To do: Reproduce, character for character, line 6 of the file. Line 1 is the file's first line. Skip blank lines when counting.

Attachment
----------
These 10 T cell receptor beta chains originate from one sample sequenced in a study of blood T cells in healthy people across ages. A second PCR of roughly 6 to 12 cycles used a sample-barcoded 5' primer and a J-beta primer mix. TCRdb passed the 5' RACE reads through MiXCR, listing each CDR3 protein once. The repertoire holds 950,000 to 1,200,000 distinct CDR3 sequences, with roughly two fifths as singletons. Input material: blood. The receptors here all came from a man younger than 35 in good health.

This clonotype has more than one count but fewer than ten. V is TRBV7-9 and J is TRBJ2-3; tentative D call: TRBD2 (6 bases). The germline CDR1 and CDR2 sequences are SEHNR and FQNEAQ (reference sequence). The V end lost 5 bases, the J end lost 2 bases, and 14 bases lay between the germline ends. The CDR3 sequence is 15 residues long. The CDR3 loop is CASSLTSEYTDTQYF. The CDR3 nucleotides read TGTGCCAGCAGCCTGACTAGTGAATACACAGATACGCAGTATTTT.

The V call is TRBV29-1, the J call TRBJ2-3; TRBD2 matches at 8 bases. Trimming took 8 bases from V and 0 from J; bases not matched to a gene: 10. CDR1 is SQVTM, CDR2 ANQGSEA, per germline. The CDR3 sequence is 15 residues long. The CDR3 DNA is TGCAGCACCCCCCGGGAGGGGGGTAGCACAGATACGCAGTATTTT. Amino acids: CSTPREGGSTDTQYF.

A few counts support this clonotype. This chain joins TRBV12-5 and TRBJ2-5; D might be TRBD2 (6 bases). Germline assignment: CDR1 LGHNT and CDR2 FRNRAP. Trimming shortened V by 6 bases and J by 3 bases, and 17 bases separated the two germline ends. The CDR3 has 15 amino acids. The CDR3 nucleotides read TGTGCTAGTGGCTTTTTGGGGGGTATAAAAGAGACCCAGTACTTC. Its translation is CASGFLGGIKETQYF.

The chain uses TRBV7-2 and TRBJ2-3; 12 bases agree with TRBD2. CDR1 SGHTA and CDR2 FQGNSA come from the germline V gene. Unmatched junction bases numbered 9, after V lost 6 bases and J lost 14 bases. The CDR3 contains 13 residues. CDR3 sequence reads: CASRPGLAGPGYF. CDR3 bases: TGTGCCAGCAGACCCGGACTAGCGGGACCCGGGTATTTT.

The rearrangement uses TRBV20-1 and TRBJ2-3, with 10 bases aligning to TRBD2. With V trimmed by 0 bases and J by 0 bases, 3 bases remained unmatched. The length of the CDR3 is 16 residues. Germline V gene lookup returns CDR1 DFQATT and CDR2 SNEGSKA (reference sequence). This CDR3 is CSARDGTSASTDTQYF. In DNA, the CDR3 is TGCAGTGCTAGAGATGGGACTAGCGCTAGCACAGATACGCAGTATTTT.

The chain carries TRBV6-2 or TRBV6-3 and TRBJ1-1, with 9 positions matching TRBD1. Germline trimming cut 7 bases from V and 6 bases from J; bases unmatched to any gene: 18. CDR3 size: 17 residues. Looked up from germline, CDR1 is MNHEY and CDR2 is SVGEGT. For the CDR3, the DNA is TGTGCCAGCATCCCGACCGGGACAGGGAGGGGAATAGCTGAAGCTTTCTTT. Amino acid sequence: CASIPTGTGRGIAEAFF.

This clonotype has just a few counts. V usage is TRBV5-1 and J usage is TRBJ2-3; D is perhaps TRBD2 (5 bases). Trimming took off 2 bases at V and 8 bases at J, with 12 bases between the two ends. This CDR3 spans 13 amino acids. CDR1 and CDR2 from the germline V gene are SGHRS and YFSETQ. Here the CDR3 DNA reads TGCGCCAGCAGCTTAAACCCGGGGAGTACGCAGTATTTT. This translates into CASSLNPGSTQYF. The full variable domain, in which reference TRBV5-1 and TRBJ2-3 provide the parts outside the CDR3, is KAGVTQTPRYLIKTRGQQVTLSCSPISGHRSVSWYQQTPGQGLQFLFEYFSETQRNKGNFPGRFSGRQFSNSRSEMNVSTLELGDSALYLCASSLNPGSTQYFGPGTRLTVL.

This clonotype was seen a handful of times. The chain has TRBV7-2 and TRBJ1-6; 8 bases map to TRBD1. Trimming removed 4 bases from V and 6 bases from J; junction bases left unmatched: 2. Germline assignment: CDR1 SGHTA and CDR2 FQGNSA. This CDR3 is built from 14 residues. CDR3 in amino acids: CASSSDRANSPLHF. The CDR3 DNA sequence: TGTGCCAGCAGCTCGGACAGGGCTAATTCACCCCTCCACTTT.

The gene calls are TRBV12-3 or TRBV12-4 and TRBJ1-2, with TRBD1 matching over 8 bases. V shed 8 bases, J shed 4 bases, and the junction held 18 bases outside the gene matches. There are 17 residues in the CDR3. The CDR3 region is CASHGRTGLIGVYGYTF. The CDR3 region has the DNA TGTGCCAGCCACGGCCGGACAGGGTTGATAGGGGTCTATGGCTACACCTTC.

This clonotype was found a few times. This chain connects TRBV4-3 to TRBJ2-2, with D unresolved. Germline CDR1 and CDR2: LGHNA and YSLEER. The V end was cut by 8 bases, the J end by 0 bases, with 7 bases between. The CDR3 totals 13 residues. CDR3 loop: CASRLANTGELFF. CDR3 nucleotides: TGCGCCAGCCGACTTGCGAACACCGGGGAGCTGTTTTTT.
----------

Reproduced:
The rearrangement uses TRBV20-1 and TRBJ2-3, with 10 bases aligning to TRBD2. With V trimmed by 0 bases and J by 0 bases, 3 bases remained unmatched. The length of the CDR3 is 16 residues. Germline V gene lookup returns CDR1 DFQATT and CDR2 SNEGSKA (reference sequence). This CDR3 is CSARDGTSASTDTQYF. In DNA, the CDR3 is TGCAGTGCTAGAGATGGGACTAGCGCTAGCACAGATACGCAGTATTTT.